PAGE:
8 AHIMA ADVANTAGE
Emotional intelligence (EI) effects an individual’s behavior,
social interactions with others, and decision making. Intelligence
and technical skills aside, EI is recognized as a differentiator in
terms of high-performing leaders in the workplace. If you have
leadership aspirations in mind, there is merit in understanding
the components of and methods to increase EI, and in turn
improving leadership acumen.
Author Daniel Goleman, who has written several books on
the subject, defines EI as “the capacity for recognizing our own
feelings and those of others, for motivating ourselves, and for
managing emotions well in ourselves and in our relationships.”
The construct of Goleman’s EI model contain four domains:
self-awareness, self-management, social awareness, and
relationship management. Under these domains are twelve
competencies that provide depth to each domain:
Self-awareness: emotional self-awareness
Self-management: emotional self-control, adaptability,
achievement orientation, positive outlook
Social awareness: empathy, organizational awareness
Relationship management: influence, conflict management,
inspirational leadership, coach and mentor, teamwork
The domain of self-awareness encompasses the ability to
understand one’s self as it pertains to emotions, awareness
of strengths and weaknesses, and acknowledgment of needs
and drive. It includes honesty with yourself and others, too.
Individuals with high EI recognize the impact of emotions on
themselves, on other people, and on workplace performance.
They are also aware of their own emotional triggers, as well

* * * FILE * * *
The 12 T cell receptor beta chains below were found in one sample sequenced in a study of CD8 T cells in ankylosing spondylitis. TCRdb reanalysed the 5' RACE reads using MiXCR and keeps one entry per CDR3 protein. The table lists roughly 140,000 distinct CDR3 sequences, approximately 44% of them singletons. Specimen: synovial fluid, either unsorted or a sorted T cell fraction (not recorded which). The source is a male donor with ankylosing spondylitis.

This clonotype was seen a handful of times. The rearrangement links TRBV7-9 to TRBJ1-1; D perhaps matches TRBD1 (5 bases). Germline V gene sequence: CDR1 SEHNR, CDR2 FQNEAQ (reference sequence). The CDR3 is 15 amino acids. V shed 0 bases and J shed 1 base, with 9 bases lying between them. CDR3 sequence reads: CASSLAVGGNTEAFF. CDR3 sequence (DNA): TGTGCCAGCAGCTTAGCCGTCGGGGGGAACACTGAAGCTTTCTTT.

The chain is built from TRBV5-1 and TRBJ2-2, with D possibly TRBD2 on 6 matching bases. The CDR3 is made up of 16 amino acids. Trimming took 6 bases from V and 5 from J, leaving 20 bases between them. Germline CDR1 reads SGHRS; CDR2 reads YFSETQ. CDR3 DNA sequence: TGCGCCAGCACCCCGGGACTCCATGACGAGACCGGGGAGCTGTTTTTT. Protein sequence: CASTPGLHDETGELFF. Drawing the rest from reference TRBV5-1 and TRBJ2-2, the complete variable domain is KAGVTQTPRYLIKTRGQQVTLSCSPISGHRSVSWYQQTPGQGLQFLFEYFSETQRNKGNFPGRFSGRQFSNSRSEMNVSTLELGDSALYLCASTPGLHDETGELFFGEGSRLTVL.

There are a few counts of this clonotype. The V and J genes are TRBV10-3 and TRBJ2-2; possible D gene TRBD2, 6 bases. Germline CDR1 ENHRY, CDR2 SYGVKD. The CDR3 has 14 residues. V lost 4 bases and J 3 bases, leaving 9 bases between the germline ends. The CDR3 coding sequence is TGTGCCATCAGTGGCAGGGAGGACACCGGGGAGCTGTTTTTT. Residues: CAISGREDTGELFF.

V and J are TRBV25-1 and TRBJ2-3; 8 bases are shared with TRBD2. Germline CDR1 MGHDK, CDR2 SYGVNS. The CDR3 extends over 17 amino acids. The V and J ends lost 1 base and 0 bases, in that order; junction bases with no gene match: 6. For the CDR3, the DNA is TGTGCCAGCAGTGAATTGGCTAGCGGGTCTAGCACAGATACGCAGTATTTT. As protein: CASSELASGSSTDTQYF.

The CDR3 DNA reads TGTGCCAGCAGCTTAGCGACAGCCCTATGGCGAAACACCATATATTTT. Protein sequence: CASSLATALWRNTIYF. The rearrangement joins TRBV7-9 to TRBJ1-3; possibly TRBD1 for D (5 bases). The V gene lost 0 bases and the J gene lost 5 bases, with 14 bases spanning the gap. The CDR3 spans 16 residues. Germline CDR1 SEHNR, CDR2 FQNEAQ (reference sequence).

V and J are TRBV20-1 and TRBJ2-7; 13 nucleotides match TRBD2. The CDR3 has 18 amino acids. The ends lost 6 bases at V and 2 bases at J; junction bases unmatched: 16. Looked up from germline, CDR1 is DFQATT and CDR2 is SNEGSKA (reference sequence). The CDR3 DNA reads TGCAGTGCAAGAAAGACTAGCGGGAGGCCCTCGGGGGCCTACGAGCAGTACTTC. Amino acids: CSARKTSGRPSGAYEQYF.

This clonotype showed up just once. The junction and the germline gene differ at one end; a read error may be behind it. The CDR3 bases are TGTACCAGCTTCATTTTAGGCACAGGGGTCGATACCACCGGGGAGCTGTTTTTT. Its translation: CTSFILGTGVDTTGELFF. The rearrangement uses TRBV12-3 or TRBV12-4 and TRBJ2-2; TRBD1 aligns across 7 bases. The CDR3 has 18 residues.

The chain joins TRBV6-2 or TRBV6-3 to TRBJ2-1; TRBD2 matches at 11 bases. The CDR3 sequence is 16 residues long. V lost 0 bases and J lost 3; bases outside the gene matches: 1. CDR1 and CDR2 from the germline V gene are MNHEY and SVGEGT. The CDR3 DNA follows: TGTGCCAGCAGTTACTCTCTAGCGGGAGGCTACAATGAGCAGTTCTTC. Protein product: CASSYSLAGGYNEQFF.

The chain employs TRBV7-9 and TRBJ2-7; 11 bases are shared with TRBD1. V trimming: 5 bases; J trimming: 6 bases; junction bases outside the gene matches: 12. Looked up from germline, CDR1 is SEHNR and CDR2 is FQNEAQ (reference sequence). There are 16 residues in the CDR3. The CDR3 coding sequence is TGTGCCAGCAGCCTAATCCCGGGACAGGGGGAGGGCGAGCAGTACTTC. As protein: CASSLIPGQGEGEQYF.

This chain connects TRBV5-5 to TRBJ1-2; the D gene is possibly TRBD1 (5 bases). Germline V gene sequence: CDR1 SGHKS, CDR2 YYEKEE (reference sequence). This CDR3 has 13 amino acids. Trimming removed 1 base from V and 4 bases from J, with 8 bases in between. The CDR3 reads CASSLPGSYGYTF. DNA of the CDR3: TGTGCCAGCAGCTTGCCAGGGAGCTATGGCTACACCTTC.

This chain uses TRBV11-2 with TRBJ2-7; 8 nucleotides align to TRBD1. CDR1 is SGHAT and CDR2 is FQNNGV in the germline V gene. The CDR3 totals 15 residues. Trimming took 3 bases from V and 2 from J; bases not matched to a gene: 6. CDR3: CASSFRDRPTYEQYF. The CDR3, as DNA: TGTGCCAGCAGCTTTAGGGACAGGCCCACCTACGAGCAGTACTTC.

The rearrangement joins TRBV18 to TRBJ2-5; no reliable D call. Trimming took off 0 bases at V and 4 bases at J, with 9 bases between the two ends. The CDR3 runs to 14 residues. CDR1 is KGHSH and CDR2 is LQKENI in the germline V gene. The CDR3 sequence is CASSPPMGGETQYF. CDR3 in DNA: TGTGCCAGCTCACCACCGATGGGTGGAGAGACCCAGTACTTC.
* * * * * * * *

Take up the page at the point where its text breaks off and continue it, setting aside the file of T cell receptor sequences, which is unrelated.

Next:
as methods they can employ to circumvent or navigate
appropriately through the emotions of others.
Self-management focuses on the propensity to manage stress,
meet commitments and expectations responsibly, overcome
barriers, and balance emotional response appropriately.
Individuals with high EI demonstrate self-management when
they put situations in perspective and habitually chose to pause
and think before responding; transparency is woven into their
practice of self-management.
Social awareness is a sensitivity toward others in terms of
their verbal and nonverbal cues together with their needs,
concerns, and feelings—it’s the ability to engage with others
with empathy. Individuals with high social-awareness skills
typically demonstrate a friendly, upbeat attitude. They often
deploy these skills to help others reach agreements or move
toward achievement of a mission or strategy. They recognize
that teamwork is essential, and are always cognizant of those
In the domain of relationship management, EI is expressed
through the ability to communicate in an effective manner, to
motivate and inspire others, to effectively practice intentional
listening, and to manage conflict well.
To further develop EI, it takes concerted effort and dedication.
The growth of these skills doesn’t happen overnight—it is a
continuous practice. There are some general tips for improving
your EI, though. For example, practice learning to manage your
emotions appropriately by taking note of emotional reactions
to events and the impact of those reactions, and reflecting on
ways to better manage those emotions going forward. Be aware
of your communication style, your clarity of speech, and how
it is received by others.
Interested in learning about your own personal EI? The
Harvard Extension School/Professional Development
recommends several free self-assessment tools that can
help establish a baseline score. v
Emotional Intelligence: A Critical Facet of Leadership
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